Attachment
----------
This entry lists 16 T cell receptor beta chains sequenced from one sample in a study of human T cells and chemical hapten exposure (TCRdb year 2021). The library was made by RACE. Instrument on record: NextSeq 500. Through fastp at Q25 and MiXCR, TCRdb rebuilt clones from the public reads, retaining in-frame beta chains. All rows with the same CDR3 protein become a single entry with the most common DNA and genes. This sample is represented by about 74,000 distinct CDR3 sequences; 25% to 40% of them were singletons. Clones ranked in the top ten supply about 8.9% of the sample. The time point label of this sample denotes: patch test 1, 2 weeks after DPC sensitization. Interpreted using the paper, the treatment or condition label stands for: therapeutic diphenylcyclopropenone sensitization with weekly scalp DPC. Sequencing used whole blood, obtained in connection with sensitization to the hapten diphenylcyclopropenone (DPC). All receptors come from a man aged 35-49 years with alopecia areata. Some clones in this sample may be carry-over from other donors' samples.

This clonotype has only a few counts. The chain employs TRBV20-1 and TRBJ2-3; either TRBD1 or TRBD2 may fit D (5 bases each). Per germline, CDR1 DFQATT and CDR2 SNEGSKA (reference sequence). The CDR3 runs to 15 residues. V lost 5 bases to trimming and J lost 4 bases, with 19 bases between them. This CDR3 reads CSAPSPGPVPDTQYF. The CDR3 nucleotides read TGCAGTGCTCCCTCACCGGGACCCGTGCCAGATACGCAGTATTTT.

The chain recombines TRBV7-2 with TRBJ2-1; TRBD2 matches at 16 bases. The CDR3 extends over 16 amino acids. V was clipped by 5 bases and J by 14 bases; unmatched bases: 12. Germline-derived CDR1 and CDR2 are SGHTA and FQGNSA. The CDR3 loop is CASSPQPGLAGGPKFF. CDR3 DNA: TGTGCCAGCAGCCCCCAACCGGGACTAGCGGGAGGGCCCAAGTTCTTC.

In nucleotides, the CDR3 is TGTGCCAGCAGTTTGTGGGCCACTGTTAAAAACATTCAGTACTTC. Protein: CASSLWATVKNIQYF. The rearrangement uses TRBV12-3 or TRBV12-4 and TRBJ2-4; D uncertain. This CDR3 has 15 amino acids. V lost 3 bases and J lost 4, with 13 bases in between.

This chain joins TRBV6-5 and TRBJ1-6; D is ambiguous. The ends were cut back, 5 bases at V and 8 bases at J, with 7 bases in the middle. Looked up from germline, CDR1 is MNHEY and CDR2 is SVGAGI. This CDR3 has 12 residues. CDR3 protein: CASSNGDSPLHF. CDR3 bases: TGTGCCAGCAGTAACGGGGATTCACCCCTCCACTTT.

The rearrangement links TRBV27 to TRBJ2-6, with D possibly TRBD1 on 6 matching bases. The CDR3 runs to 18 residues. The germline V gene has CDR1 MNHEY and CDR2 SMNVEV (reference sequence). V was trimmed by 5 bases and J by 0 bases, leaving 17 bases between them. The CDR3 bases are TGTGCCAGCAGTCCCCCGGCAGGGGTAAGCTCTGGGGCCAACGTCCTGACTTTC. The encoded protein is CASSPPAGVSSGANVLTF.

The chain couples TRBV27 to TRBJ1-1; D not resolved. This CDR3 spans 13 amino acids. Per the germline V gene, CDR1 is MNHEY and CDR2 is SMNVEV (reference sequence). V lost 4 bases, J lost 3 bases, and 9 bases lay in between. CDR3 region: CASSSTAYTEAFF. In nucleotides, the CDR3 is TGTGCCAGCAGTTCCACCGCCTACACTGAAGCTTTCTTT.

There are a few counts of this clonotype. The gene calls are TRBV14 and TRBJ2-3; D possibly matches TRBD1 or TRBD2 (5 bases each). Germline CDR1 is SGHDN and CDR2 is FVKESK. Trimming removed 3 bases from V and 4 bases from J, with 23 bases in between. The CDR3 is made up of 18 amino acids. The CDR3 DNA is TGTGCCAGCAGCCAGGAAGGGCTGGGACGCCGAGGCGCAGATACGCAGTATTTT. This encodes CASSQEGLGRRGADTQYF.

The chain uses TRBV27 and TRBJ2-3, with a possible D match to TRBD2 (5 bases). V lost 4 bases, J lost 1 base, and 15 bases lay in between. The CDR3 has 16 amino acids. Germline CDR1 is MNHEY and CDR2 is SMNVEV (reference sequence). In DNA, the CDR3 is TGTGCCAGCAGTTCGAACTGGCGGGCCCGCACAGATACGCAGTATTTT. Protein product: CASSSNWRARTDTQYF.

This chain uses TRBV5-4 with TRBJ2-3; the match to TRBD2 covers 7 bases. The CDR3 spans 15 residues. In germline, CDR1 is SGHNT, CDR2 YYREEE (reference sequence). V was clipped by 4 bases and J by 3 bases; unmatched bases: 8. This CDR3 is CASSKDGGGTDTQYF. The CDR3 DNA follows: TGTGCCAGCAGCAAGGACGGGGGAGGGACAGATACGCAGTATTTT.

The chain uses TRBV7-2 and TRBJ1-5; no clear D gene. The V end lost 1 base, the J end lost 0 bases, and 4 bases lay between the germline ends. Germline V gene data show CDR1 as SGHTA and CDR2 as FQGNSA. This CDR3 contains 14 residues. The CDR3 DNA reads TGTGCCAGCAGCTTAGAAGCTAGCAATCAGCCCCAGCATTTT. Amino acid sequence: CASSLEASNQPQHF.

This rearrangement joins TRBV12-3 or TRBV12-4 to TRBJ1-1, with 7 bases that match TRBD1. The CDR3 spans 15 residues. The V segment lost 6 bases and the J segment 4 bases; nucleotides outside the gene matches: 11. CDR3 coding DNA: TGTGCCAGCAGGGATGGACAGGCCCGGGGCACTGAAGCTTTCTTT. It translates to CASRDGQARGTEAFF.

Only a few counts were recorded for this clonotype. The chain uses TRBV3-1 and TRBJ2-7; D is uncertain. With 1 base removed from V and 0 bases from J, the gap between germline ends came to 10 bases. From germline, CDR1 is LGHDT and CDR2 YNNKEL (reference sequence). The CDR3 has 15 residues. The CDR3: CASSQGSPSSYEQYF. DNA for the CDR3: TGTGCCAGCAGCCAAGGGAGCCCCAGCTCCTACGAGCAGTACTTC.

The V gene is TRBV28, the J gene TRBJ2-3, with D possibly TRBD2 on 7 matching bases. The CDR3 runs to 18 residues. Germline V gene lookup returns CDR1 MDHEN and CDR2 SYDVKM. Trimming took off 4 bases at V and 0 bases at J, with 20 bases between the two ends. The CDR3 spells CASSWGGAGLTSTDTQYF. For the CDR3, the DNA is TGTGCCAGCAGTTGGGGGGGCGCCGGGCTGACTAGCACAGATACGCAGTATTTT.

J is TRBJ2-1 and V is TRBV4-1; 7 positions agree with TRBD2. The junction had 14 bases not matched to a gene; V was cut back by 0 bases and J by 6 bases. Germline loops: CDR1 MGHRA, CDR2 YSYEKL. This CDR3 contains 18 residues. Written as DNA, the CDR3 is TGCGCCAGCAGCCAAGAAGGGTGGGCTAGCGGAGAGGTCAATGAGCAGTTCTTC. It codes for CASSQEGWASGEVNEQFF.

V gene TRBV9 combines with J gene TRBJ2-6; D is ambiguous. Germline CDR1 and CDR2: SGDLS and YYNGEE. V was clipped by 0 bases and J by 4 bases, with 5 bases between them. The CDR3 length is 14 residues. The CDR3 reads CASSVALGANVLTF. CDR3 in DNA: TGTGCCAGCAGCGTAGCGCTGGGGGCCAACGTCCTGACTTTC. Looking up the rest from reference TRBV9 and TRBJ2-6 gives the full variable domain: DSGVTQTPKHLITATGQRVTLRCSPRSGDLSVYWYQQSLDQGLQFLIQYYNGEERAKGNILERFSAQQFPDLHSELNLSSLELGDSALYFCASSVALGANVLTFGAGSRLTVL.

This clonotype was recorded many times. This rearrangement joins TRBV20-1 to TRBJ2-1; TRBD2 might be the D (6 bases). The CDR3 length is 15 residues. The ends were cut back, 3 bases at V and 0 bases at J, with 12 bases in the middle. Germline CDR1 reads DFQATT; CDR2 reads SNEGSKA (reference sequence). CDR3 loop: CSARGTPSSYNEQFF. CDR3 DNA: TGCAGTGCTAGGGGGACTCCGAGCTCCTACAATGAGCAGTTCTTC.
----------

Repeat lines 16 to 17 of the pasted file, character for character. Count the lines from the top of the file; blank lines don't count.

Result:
V gene TRBV9 combines with J gene TRBJ2-6; D is ambiguous. Germline CDR1 and CDR2: SGDLS and YYNGEE. V was clipped by 0 bases and J by 4 bases, with 5 bases between them. The CDR3 length is 14 residues. The CDR3 reads CASSVALGANVLTF. CDR3 in DNA: TGTGCCAGCAGCGTAGCGCTGGGGGCCAACGTCCTGACTTTC. Looking up the rest from reference TRBV9 and TRBJ2-6 gives the full variable domain: DSGVTQTPKHLITATGQRVTLRCSPRSGDLSVYWYQQSLDQGLQFLIQYYNGEERAKGNILERFSAQQFPDLHSELNLSSLELGDSALYFCASSVALGANVLTFGAGSRLTVL.

This clonotype was recorded many times. This rearrangement joins TRBV20-1 to TRBJ2-1; TRBD2 might be the D (6 bases). The CDR3 length is 15 residues. The ends were cut back, 3 bases at V and 0 bases at J, with 12 bases in the middle. Germline CDR1 reads DFQATT; CDR2 reads SNEGSKA (reference sequence). CDR3 loop: CSARGTPSSYNEQFF. CDR3 DNA: TGCAGTGCTAGGGGGACTCCGAGCTCCTACAATGAGCAGTTCTTC.